RealNetworks restructures to offer integrated service

RealNetworks is to merge its RealPlayer and Music Services business units into a single group so that the teams can collaborate...

RealNetworks is to merge its RealPlayer and Music Services business units into a single group so that the teams can collaborate on developing new products and services.

The merged unit will bring together teams from RealPlayer, RealPlayer Music Store, RadioPass and Rhapsody, all divisions of the company.

The new unit will be led by Robert Acker, currently vice-president of the RealPlayer business unit, focused on the company's flagship digital media playback software.

Current Music Services vice-president Sean Ryan will leave the company later this month, however, "to pursue new business opportunities".

Ryan came to Real when it bought music startup last year. Through the acquisition, Real gained Listen's Rhapsody music service, which it has been building up as part of its digital music strategy.

The decision to merge the groups follows Real's recent move to take on Apple's iTunes Music Store by offering music from its own online store that could play on Apple's iPod devices, using Real's new Harmony technology.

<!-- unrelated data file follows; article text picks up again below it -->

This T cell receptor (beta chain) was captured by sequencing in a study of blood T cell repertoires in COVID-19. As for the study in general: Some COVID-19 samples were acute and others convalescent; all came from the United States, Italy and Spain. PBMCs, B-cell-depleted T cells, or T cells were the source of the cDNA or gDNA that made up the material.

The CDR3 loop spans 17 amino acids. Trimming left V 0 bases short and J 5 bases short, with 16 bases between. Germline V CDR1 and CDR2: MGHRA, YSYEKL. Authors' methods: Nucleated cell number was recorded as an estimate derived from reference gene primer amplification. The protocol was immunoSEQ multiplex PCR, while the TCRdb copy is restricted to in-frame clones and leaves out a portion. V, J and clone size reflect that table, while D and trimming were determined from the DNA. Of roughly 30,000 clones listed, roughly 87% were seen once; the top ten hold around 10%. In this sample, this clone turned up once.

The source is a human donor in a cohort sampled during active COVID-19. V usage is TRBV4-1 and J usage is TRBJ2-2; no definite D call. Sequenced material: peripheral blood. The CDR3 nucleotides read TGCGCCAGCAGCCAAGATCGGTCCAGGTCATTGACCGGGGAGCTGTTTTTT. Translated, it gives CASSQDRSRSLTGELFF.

After raising the ire of Apple by reverse-engineering the digital rights management technology used in iTunes and the iPod, Real further agitated the rivalry by launching a three-week music sale that offered tracks and albums at half the price that iTunes charges.

Real cited the success of that sale, during which it claims to have sold over three million songs, as part of the impetus to merge its software and music services units, saying that it realised it needed to take a more integrated approach to capturing the digital music market.

It emphasised, however, that RealPlayer's video playback functions will not be diminished by the company's new focus on music. That said, Acker has a radio background, and was a founding member of XM Satellite Radio where he helped the company to develop consumer satellite radios.

Scarlet Pruitt writes for IDG News Service

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